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Press Release

Screening programme to help prevent cervical cancer

March 8, 2004

The Department of Health has developed a screening programme to reduce the incidence and mortality rate of cervical cancer - the fifth most common cancer and the eighth leading cause of cancer deaths among women in Hong Kong.

Speaking at the launch of the Cervical Screening Programme today (March 8), the Director of Health, Dr P Y Lam, said cervical cancer could be prevented by regular cervical smears to detect early cell changes and the application of appropriate medical treatment.

Noting that there were 444 new cases and 128 deaths due to cervical cancer in 2000, Dr Lam said he hoped that, following the launch of the programme, the overall coverage of cervical screening in Hong Kong will increase and fewer women will develop and die from cervical cancer.

The planning, implementation and evaluation of the programme were overseen by the Cervical Screening Task Force, which was set up by the department.

The task force comprises representatives from the Hong Kong Academy of Medicine, academics from local universities, service providers from the public and private sectors, non-governmental organisations and women groups.

"Women aged 25 to 64, who have ever had sex, will be the target group for the programme. We will send them personalised letters to encourage them to join the programme. Other women may be screened according to professional judgement," Dr Lam said.

Cervical screening services are available from private practitioners, the Family Planning Association of Hong Kong, the department's Maternal and Child Health Centres and women's centres run by other organisations.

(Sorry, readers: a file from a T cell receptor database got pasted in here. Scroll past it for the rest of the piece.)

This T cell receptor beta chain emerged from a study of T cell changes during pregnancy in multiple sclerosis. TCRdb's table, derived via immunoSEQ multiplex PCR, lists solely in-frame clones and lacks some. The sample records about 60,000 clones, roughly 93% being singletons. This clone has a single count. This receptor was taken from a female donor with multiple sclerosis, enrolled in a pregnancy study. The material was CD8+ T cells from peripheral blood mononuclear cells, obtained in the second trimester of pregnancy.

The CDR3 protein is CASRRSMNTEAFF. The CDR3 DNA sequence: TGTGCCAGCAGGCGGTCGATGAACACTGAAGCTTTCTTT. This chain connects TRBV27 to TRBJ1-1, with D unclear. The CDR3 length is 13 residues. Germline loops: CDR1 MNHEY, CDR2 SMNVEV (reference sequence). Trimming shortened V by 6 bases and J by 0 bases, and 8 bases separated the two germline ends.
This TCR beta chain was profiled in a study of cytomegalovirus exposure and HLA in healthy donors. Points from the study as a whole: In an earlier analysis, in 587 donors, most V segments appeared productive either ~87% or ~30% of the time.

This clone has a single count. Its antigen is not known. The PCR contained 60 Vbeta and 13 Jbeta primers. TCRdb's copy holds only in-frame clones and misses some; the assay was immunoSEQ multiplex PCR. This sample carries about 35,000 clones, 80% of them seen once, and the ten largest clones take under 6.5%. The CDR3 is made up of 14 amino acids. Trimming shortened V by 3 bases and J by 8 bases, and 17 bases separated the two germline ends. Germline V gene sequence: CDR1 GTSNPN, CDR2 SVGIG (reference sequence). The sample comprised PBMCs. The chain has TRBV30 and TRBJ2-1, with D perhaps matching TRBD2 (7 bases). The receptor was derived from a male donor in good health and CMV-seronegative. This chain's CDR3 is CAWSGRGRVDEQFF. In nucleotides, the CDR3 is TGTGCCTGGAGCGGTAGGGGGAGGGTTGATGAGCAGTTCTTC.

Women in the target group are encouraged to receive cervical smears every three years following negative smears for two consecutive years.

The task force has drawn up quality management guidelines for all stages of the screening process to ensure that women get high quality services.

"At the moment, the private sector is a major provider of cervical screening services in Hong Kong. Collaboration between private and public sectors is crucial to the success of the programme," Dr Lam said.

"One of the key features of the programme is the establishment of a central registry to support multiple functions, such as enrolment of the target population, maintaining information on screening history and results, tracking utilisation and follow up, linking records across different providers and facilitating research and evaluation of the programme.

"Women and service providers are encouraged to register with the programme," he added.

To increase public awareness about the importance of cervical screening, a publicity campaign is being organised by the task force and other concerned parties. The public can visit the website,, or call the department's education hotline 2833 0111 for more information.

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